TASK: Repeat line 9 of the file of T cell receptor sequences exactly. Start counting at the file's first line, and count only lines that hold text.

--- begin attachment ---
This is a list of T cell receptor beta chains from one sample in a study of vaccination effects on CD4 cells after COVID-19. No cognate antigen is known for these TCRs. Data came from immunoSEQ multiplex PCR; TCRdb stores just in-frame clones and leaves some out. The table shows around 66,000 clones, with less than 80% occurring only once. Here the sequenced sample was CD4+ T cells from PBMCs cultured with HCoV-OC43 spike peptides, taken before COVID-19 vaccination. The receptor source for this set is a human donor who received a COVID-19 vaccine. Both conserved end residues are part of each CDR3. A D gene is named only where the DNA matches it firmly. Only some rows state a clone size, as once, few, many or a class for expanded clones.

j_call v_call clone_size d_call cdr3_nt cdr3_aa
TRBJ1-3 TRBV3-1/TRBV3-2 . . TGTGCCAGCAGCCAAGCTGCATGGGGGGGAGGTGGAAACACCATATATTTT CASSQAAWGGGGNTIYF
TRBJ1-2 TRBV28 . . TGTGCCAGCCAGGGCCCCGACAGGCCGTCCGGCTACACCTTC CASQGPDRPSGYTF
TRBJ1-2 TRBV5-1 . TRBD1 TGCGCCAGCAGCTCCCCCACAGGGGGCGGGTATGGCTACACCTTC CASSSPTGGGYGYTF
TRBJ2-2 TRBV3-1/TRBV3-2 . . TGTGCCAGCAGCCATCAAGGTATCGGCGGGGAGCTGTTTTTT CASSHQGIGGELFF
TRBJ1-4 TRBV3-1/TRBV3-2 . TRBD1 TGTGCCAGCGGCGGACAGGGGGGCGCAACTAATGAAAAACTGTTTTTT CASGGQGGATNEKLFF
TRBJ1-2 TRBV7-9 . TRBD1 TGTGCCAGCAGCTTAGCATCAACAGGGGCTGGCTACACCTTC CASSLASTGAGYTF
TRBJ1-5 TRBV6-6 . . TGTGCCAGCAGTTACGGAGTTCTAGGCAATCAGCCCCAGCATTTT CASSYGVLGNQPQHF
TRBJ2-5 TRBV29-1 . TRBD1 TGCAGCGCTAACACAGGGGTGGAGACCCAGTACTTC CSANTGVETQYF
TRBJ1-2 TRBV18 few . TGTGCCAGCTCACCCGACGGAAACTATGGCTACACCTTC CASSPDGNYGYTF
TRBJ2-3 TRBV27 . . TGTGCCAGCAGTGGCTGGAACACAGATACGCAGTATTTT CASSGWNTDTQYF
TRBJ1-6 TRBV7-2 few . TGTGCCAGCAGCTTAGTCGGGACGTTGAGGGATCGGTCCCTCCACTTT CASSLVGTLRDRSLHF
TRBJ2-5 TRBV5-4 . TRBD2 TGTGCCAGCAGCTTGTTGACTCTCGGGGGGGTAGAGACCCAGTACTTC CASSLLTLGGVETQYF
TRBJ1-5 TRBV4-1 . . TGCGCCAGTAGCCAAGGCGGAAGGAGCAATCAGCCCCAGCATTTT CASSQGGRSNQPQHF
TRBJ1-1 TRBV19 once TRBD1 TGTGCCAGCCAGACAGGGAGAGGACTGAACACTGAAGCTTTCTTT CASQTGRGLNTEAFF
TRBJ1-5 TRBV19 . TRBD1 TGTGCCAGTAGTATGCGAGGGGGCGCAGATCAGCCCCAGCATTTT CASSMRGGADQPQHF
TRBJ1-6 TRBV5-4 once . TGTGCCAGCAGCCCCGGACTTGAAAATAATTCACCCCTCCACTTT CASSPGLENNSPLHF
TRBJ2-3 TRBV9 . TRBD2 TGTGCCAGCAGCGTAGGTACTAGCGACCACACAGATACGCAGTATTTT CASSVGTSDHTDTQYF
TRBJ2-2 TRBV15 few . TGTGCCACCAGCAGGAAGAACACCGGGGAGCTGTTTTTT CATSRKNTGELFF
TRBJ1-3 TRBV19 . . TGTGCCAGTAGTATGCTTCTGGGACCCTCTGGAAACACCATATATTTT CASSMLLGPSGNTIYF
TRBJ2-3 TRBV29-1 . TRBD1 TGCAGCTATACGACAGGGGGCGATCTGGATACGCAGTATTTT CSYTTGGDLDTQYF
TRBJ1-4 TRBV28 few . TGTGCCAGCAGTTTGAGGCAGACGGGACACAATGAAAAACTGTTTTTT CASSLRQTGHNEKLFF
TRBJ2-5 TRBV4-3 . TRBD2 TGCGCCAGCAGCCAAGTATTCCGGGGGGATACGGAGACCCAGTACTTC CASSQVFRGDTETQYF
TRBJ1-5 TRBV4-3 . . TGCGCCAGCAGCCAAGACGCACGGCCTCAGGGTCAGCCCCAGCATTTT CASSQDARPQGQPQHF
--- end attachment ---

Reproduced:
TRBJ1-5 TRBV6-6 . . TGTGCCAGCAGTTACGGAGTTCTAGGCAATCAGCCCCAGCATTTT CASSYGVLGNQPQHF